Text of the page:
i generally agree, but i think it depends what your ambition is. I find it disheartening how this country regards a degree as the end all be all of intelligence and worth.
post #23 of 54
So was Caesar ambitious or not?

I'd bring something to hold soap and shampoo bottles with.
post #24 of 54
did you know that china (yes china) has a list of humanitarian crimes the u.s.a. has committed against its it own citizens, and one of the crimes is the huge debt college students have to take on just as they are starting out?

i know, "hello pot, i'm concerned about your complexion, signed kettle", but yeah...
post #25 of 54
Quote:
Originally Posted by uzziah
"avoid any engineering major" ..........uh what? why would you say that? what would you tell him to do? you don't think computer engineering for example would be a good major? i'm not sure where you're going with this. the biology advice is reasonable. you certainly DO NOT have to be a bio major to go to med school; i myself am a bio major, but the reason is that biology is what i'm really interested in, and am looking more into teaching/researching at this point.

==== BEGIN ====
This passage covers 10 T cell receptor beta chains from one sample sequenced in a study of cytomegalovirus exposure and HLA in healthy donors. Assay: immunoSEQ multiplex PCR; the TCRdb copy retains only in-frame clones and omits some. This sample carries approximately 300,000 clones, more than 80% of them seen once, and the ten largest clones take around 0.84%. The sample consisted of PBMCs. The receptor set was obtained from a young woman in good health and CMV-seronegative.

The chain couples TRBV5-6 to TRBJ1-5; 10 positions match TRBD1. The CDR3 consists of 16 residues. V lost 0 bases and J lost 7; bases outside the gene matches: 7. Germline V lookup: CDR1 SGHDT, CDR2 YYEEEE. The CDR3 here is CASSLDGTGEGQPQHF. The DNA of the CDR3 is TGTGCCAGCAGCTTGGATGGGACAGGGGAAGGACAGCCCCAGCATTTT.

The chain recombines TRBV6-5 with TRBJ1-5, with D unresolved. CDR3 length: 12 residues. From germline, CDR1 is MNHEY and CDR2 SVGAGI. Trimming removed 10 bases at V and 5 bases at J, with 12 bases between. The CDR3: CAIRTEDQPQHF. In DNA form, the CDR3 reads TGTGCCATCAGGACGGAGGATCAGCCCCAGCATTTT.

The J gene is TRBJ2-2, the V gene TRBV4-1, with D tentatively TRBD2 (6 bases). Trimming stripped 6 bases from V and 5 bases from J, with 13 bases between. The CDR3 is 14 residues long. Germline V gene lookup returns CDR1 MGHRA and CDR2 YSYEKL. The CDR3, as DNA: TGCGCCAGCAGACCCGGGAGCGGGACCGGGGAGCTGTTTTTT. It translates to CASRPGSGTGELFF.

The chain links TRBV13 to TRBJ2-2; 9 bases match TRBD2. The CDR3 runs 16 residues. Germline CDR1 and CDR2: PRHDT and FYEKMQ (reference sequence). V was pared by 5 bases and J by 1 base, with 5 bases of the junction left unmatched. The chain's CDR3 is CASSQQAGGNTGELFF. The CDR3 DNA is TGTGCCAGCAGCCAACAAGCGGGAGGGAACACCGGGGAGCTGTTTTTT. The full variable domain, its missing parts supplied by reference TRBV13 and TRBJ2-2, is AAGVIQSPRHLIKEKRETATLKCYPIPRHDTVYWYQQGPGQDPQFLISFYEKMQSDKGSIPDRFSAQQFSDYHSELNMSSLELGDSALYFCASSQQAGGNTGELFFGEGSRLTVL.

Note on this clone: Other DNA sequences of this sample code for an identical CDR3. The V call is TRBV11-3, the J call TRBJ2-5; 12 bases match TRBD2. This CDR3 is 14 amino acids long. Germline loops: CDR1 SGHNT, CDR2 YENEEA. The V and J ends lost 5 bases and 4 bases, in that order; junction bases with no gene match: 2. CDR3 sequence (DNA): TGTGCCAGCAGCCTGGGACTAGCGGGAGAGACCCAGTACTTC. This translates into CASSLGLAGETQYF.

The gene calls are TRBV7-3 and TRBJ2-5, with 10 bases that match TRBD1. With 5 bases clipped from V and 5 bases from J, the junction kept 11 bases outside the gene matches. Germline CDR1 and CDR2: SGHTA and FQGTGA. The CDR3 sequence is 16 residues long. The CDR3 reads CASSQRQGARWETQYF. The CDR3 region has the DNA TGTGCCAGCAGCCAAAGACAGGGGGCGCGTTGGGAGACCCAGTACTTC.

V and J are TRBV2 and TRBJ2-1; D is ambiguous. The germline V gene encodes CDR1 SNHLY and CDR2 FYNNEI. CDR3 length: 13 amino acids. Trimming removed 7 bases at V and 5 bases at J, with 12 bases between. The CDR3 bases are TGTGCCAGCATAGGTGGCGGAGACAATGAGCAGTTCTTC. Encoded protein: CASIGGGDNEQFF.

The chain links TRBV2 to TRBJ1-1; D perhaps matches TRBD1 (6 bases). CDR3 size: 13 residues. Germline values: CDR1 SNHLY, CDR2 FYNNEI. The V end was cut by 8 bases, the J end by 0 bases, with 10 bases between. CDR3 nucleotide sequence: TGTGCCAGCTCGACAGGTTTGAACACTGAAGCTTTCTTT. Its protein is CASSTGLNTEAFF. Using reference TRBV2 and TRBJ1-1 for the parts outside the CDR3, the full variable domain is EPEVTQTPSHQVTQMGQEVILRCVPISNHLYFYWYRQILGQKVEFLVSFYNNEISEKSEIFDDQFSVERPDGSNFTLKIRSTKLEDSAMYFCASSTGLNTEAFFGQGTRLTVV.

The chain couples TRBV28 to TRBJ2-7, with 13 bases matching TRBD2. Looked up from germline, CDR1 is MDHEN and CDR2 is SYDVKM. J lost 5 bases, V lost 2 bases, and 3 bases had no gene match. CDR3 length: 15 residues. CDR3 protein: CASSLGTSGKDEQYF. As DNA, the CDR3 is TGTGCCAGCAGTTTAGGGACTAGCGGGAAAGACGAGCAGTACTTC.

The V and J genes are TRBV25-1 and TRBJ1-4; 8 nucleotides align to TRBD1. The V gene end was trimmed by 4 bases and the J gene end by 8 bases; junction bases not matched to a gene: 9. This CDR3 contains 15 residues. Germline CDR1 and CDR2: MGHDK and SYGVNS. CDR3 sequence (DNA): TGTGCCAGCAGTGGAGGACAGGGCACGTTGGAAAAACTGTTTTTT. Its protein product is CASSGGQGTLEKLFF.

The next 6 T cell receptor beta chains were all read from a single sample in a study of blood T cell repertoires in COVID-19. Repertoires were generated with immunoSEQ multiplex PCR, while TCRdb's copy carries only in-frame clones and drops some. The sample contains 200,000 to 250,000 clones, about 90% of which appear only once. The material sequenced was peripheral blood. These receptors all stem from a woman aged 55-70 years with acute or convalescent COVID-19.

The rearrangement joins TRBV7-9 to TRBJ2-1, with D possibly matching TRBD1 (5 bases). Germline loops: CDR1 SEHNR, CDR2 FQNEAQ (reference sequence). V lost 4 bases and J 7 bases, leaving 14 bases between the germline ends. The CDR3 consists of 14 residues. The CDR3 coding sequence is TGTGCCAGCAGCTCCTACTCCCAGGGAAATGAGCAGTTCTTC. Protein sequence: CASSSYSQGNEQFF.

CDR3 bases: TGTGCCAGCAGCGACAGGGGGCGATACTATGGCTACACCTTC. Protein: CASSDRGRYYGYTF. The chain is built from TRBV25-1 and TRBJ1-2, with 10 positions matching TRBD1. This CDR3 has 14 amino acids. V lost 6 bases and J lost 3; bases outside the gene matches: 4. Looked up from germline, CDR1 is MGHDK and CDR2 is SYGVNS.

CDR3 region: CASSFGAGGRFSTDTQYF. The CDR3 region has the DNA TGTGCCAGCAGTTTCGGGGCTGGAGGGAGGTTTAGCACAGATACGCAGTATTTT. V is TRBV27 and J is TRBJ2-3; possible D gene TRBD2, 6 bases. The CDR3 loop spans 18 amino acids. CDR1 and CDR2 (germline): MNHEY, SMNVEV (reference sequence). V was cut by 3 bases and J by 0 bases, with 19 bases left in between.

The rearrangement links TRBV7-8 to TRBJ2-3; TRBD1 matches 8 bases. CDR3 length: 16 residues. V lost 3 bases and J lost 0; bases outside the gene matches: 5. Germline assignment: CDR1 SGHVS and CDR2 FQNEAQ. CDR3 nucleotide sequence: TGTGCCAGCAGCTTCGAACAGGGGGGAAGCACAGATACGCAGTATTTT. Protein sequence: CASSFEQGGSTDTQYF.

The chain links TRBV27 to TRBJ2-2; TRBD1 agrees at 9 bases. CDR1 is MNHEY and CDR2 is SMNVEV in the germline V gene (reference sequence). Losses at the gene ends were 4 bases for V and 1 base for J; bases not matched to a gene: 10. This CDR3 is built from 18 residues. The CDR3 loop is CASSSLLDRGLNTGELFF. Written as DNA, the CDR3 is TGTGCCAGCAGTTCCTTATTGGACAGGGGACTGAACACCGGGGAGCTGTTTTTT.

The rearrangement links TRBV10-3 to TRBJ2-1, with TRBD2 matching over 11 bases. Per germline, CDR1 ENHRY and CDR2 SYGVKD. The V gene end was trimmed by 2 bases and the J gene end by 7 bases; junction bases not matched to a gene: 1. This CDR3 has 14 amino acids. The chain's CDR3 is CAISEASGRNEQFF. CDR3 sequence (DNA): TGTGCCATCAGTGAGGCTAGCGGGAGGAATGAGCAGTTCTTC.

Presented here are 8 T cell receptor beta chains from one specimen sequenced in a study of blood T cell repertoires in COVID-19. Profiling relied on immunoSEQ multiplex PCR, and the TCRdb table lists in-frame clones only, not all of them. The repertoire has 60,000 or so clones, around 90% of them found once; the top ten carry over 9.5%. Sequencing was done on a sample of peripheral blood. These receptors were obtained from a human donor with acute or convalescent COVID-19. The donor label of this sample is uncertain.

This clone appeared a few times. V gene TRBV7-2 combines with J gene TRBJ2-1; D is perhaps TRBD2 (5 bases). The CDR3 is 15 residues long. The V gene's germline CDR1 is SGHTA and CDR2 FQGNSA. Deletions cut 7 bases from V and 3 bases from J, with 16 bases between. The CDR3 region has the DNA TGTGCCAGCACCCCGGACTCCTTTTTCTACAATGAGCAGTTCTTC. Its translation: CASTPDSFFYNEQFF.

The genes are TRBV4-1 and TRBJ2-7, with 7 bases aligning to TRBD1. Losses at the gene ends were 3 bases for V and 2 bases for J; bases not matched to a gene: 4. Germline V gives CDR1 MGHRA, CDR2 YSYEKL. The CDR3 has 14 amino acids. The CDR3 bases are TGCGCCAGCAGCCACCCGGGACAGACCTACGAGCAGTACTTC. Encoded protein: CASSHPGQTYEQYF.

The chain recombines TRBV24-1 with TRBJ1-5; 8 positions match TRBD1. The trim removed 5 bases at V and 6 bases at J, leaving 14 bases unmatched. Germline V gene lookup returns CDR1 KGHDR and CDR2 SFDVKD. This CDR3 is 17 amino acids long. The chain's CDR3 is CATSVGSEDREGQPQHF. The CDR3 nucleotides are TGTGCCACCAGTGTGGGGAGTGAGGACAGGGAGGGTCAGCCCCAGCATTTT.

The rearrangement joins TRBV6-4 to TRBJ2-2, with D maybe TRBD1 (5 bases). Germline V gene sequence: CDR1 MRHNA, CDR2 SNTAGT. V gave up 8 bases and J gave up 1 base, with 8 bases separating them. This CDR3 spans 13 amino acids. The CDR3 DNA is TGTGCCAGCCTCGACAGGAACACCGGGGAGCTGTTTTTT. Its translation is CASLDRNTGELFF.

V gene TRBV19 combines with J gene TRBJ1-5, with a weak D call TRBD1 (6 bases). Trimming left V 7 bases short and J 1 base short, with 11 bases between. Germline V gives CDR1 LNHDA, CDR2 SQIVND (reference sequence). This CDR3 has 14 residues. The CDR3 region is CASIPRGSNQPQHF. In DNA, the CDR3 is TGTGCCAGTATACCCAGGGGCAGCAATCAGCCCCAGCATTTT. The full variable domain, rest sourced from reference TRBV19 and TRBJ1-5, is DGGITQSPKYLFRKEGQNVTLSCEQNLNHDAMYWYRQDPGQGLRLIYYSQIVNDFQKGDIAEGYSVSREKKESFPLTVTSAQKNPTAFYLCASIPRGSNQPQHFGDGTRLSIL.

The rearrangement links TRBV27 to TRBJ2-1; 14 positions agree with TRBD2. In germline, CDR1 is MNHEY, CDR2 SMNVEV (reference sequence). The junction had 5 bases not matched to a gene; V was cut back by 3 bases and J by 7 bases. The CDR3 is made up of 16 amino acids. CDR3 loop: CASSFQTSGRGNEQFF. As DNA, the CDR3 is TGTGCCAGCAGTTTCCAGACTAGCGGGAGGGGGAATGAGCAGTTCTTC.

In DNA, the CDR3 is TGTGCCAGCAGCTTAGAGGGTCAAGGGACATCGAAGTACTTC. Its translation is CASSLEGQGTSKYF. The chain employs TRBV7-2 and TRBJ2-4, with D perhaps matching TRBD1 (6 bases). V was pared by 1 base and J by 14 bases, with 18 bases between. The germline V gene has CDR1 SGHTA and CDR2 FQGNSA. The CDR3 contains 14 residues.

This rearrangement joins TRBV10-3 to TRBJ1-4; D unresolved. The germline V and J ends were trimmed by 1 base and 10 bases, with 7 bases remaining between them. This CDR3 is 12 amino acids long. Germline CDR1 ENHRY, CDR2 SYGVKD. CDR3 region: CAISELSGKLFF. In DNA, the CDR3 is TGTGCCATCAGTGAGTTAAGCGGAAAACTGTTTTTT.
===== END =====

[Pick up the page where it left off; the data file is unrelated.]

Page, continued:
so, study what you like. hell, nearly everyone i speak with has a major completely different from their current career. my father has a degree in civic engineering. he's never designed anything in his life, he's now a marketing exec for a data managment company
Personal experience. Most engineering programs don't have enough free elective hours to throw in the pre-med curriculum without dramatically increasing the number of hours you have to take. In other words, figuring out how to fit 160 credit hours into 4 years of college is a rather amusing task. Keep a reasonable GPA with that schedule is even more so.

Anything else though, you can opt for a BA and have enough hours to squeeze in the pre-reqs without to much trouble. But, if you're looking for a challenging warm up for medical school, I can heartily recommend the engineering/pre-med track.